A clash on 3-4 October 1993 left eighteen U.S. personnel dead and seventy-eight wounded, along with over one thousand Somali casualties. Public outcry in the United States contributed to the decision to withdraw U.S. forces in March 1994. That, coupled with continued internal strife and SNA hostility toward the U.N., led to a total U.N. withdrawal in March 1995. This was executed skillfully, without casualties, in a carefully planned combined U.S.-U.N. action.

The killing of Army Rangers in Somalia provoked a resurgence of a debate that began before the Gulf War: when is it appropriate to use military force -- and, more to the point, can you justify using the military in regions in which Americans either do not see their interests at stake or are willing to help only so long as the costs remain very low? Somalia drove home the reality that the Gulf War experience could not serve as a model for other situations where the diplomatic lineup was more confused, the stakes less clear, and the difference between good guys and bad guys less simple to discern. It was also an early indication of the coming debate on the international community's role in internal strife.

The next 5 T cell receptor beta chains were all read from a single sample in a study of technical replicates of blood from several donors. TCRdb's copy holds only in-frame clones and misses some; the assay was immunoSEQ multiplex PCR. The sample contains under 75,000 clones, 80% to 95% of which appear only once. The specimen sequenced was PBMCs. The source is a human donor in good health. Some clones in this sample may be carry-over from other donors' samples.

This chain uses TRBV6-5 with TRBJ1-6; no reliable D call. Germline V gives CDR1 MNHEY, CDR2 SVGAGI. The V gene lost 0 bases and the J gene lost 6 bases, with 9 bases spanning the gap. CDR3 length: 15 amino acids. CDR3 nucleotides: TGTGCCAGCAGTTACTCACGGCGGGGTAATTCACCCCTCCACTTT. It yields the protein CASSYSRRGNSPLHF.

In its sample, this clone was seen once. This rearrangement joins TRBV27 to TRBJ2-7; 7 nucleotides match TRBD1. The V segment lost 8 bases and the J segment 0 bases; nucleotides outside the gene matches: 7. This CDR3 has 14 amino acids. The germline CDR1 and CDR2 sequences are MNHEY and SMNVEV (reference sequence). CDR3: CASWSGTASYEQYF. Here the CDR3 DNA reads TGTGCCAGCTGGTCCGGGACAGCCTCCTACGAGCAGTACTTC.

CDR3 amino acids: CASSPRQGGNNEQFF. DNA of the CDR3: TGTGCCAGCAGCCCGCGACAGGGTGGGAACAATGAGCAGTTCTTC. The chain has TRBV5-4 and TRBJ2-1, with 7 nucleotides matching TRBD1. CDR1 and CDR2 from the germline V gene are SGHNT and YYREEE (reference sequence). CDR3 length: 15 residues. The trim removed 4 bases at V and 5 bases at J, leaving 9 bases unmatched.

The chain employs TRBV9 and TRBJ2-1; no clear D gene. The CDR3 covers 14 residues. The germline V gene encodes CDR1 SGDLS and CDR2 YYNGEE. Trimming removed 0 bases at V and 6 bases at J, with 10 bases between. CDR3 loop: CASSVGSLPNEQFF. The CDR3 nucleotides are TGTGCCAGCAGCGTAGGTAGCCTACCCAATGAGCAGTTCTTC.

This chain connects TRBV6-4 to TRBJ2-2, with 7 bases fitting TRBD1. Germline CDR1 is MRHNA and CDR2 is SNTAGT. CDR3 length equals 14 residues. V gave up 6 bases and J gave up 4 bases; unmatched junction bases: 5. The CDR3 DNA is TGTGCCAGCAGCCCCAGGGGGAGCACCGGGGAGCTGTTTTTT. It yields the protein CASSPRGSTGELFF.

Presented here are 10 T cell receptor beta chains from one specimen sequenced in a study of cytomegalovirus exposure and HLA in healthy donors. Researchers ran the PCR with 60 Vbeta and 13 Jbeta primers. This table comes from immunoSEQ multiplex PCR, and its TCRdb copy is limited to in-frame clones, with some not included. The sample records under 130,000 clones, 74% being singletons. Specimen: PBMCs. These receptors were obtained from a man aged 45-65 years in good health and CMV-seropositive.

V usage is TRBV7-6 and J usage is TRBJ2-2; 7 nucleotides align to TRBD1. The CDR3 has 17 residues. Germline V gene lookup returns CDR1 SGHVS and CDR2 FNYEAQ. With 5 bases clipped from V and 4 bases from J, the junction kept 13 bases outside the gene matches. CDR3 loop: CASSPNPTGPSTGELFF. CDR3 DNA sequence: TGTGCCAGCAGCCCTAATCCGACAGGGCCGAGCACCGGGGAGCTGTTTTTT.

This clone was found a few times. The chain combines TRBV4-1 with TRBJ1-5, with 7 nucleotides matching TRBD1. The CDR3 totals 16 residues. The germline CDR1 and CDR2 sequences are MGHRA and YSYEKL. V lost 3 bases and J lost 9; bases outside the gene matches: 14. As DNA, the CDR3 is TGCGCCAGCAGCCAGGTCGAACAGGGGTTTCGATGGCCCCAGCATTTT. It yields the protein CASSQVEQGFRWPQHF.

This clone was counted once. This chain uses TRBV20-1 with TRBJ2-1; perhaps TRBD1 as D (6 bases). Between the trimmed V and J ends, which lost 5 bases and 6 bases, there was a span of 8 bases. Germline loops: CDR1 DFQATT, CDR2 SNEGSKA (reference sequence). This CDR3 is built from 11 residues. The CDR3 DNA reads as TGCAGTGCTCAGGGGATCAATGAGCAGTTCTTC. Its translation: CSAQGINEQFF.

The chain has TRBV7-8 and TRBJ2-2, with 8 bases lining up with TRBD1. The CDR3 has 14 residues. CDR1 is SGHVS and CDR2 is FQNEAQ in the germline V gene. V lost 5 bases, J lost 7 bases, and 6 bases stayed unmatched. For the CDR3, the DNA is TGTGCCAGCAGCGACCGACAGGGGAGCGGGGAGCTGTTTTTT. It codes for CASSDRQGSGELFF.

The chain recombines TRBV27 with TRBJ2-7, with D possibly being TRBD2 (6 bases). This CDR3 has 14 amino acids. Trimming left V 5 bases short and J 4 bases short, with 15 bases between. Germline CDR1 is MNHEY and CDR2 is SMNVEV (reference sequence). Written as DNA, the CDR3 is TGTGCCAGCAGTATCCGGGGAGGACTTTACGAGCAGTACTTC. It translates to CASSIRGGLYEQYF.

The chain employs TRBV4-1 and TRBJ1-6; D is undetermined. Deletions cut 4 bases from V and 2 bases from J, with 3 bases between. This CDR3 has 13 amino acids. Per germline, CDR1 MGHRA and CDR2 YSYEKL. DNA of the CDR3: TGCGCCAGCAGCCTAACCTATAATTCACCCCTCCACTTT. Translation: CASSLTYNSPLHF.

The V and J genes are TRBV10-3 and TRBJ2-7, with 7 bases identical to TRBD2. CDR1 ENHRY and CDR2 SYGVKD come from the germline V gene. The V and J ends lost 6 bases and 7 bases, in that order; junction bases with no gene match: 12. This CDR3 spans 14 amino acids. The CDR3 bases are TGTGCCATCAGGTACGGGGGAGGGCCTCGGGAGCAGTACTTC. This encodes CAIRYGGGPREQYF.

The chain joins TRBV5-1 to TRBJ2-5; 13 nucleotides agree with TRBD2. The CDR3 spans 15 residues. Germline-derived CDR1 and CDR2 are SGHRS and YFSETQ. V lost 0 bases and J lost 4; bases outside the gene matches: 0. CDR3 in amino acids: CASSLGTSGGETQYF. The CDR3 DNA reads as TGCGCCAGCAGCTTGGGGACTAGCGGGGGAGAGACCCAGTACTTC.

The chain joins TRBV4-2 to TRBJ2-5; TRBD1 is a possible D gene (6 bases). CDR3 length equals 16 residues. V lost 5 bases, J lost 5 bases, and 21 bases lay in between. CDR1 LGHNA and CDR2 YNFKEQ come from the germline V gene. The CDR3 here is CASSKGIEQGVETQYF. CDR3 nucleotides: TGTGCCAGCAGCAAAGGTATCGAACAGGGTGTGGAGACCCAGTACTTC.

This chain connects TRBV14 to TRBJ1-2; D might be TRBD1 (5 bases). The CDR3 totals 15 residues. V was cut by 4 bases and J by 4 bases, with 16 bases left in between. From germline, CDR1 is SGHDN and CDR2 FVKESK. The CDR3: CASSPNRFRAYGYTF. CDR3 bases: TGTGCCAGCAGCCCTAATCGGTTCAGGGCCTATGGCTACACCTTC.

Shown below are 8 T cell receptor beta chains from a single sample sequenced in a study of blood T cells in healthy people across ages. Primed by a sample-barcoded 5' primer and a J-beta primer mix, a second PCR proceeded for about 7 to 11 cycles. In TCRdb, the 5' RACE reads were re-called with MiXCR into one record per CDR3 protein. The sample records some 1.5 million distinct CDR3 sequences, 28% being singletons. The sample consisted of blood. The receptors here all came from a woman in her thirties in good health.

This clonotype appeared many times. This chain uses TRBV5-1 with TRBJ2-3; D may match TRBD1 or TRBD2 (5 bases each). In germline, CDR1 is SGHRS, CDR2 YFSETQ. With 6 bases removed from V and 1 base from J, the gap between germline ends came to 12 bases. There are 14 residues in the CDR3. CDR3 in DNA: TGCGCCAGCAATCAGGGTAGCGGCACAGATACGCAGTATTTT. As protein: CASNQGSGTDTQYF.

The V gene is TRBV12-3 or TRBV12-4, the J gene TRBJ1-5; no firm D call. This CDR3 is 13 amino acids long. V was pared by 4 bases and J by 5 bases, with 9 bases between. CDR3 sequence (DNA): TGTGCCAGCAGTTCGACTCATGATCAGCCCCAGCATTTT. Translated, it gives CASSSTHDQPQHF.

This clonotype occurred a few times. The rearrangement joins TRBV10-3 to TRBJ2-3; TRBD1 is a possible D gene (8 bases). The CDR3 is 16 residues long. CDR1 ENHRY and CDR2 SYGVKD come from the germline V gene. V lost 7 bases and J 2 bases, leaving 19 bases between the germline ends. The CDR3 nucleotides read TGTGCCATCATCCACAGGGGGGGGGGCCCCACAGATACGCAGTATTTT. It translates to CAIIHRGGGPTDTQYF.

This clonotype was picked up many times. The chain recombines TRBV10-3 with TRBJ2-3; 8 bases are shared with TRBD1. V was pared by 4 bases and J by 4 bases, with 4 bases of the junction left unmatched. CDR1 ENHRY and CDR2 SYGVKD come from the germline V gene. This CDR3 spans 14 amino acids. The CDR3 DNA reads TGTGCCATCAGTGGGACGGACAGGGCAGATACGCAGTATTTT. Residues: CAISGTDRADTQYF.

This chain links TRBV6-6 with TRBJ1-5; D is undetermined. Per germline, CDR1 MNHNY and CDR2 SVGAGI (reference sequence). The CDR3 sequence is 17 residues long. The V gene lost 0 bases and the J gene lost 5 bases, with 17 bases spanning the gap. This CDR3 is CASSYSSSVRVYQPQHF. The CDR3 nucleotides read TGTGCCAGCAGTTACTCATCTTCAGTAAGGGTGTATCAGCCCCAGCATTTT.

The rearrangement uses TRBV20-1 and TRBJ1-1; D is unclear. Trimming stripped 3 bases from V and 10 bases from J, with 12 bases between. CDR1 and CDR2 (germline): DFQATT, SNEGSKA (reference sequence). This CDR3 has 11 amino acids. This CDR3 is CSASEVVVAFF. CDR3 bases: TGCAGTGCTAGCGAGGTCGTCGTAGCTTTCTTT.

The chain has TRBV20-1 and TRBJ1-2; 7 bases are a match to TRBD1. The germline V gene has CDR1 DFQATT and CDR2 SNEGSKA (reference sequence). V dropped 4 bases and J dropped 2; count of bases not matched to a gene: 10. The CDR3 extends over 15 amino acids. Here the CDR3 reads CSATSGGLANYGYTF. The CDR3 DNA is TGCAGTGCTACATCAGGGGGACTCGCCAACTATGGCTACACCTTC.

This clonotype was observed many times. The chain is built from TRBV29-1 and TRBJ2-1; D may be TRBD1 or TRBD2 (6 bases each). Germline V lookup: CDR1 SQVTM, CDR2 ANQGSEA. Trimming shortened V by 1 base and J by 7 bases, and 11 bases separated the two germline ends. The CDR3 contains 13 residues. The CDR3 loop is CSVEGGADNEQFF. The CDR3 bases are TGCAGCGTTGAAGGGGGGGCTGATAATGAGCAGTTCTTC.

OPERATION PROVIDE RELIEF

Operation Provide Relief in Somalia began in August 1992, when the White House announced US military transports would support the multinational United Nations relief effort in Somalia. Ten C-130s and 400 people deployed to Mombasa, Kenya, during Operation Provide Relief, airlifting aid to remote areas in Somalia to reduce reliance on truck convoys. One member of the 86th Supply Squadron deployed with the ground support contingent, USAFE's only contribution to the operation. The Air Force C-130s delivered 48,000 tons of food and medical supplies in six months to international humanitarian organizations, trying to help over three million starving people. When this proved inadequate to stop the massive death and displacement of Somali people (500,000 dead; 1.5 million refugees or displaced), the U.S. in December 1992 launched a major coalition operation to assist and protect humanitarian activities. The operation was successful in stopping the famine and saving an estimated 200,000 lives, as well as de-escalating the high-intensity civil war into low-level, local skirmishes.